Early on in Sunday’s New York Rangers – Anaheim Ducks game, both player delivered hits that were at least borderline dangerous. After that, they traded punches in a pretty solid fight (especially since they seemed a little tired because, again, this was a fairly elaborate sequence).

It’s way too messy a sequence to call neat, but there is something efficient about trading hits and then getting into a fight. That’s a mini-hockey feud in short order.

If you want a pretty moment to counteract all that, check out the great puck movement on this 3-on-1 goal for the Rangers:

Penguins lose to Flyers and lose another key player to injury

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PITTSBURGH — Even with a ridiculously long injured list that would be the foundation of a pretty good hockey team, the Pittsburgh Penguins still found a way to go 8-1-3 in their previous 12 games entering Sunday’s contest against the Philadelphia Flyers.

The injuries finally seemed to start catching up to them on Sunday in a 6-2 loss, extending their current losing streak to three games, matching their season long.

While the loss certainly impacts their pursuit of the top spot in the Metropolitan Division (they remain three points back of the Washington Capitals), and even their quest for home ice advantage in the first round, it is still not the worst thing to come out of Sunday’s game.

The worst thing for them would be the fact the Penguins lost yet another key player to an injury when forward Conor Sheary had to leave the game mid-way through the first period.

Penguins coach Mike Sullivan said after the game that Sheary is dealing with a lower body injury and that right now he is considered to be day-to-day. It was initially believed that Sheary was injured blocking a shot, but Sullivan insisted that was not the case and that it happened in the offensive zone at some point in the first period.

With Jake Guentzel still sidelined due a concussion he suffered in a recent game against the Buffalo Sabres, that means two-thirds of the team’s recently assembled top line (Sidney Crosby-Sheary-Guentzel) is now sidelined due to injury. Sheary’s injury is especially concerning given how good he has been on Crosby’s wing dating back to the 2016 playoffs. Entering play on Sunday Sheary was averaging nearly a point per game (50 points in 54 games) with almost all of that production coming at even-strength.

They had yet another scare in the third period on Sunday when defenseman Brian Dumoulin had to briefly leave the game and head to the locker room after he was elbowed in the side of the head by Flyers forward Wayne Simmonds.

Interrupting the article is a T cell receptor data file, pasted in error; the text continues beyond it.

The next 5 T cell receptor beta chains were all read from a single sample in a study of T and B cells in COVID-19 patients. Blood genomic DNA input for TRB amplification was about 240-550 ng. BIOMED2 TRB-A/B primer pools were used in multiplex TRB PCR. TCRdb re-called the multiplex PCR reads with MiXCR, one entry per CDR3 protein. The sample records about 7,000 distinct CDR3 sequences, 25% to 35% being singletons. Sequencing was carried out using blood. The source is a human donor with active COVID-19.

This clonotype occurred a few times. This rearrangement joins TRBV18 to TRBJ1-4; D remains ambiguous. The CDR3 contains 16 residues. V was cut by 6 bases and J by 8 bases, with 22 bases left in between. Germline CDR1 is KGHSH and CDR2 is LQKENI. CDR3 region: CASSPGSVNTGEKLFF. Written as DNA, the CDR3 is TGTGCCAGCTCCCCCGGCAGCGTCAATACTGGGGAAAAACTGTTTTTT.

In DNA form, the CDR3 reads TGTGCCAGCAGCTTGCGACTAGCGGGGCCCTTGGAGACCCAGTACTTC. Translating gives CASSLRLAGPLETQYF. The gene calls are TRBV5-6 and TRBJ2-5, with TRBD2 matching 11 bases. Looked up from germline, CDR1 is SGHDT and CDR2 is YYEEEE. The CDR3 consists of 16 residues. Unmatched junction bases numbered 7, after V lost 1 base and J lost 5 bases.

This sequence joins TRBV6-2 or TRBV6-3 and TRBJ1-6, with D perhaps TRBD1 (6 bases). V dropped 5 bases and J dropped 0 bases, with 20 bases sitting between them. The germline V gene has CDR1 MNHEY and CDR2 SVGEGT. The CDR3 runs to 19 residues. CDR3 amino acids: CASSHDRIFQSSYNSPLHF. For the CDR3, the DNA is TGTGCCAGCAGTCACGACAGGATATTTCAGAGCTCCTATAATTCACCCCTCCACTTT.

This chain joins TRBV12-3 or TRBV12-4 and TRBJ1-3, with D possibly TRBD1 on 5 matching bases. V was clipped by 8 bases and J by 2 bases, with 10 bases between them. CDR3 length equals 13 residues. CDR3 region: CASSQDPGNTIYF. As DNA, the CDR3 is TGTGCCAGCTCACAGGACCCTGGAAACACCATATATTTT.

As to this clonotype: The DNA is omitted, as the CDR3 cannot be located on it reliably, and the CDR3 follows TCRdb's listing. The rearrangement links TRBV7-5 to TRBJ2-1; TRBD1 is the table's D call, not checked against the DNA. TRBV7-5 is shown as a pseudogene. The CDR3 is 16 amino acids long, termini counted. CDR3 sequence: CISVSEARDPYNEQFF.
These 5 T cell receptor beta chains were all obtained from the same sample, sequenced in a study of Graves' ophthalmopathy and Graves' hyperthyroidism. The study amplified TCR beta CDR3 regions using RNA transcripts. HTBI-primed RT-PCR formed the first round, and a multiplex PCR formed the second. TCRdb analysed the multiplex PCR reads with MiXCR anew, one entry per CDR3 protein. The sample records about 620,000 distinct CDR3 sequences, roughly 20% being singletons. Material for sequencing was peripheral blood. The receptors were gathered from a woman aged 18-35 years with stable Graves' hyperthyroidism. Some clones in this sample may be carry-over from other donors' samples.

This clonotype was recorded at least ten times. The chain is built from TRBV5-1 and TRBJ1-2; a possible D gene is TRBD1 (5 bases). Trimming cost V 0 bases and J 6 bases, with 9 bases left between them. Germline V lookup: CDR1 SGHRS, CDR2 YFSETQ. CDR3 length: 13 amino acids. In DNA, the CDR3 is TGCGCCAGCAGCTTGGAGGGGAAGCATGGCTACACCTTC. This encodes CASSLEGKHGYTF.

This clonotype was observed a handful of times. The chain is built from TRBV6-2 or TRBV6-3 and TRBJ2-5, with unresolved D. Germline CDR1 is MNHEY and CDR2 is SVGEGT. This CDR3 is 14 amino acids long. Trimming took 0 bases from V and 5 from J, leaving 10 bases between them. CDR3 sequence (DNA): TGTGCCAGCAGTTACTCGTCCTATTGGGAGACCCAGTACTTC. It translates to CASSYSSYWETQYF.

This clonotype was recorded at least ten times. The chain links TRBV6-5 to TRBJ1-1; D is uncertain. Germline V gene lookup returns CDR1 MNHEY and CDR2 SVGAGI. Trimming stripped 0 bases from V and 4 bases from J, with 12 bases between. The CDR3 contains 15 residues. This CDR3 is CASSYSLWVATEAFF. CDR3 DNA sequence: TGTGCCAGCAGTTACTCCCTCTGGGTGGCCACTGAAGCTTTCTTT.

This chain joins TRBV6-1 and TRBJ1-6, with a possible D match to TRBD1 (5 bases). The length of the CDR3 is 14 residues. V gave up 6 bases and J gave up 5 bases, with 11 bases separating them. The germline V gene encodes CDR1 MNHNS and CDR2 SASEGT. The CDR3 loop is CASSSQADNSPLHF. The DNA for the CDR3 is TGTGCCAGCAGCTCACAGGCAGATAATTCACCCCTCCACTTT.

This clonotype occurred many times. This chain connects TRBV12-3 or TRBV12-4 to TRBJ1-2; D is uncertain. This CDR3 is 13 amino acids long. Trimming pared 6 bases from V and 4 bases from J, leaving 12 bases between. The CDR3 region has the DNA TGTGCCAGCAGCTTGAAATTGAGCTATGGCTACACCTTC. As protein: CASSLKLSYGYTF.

On Sunday, all of the injuries finally seemed to be too much with the Flyers pretty much dominating the game over the final two periods.

The Flyers received goals from six different players (Jordan Weal, Valtteri Filppula, Dale Weise, Jakob Voracek, Radko Gudas and Shayne Gostisbehere) in the win and outshot the Penguins by a 24-15 margin over the final 40 minutes.

“That wasn’t a good effort and at this point of the season we can’t afford to have those,” said Penguins forward Matt Cullen after the game. “I don’t think that was a typical effort for us. I don’t think we had a lot of life, to be honest.”

Even more than winning games the rest of the way the biggest concern for the Penguins has to be getting their list of injured players healthy and finding a way to avoid adding to it, something that has proven to be difficult in recent weeks.

At this point, whether they win the Metropolitan Division or not, they know their path through the Eastern Conference playoffs is very likely going to have to go through both Washington and Columbus, and they are going to need their full complement of players to do it.

One of the biggest factors in winning a Stanley Cup is having all of your key players in the lineup come playoff time.

A year ago the Penguins did.

Right now they are not even close to having that.

Video: Dumoulin shakes off elbow, Sheary out day-to-day for Penguins

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Barring a major comeback, the Pittsburgh Penguins look like they’re going to lose to the Philadelphia Flyers on Sunday. Their injury losses might be just as big.

On the bright side, it seems like Brian Dumoulin was able to shake off an elbow from Wayne Simmonds. You can watch the hit, which didn’t draw a penalty, in the video above.

Meanwhile, Conor Sheary has been missing since the first period with what might be a lower-body injury.

The Penguins’ list of injuries is already pretty ridiculous, so if one or both of these players miss significant time, tonight will sting deeper than a setback on the scoreboard.

Update after the Penguins’ loss: Seemingly good news, if very early and vague: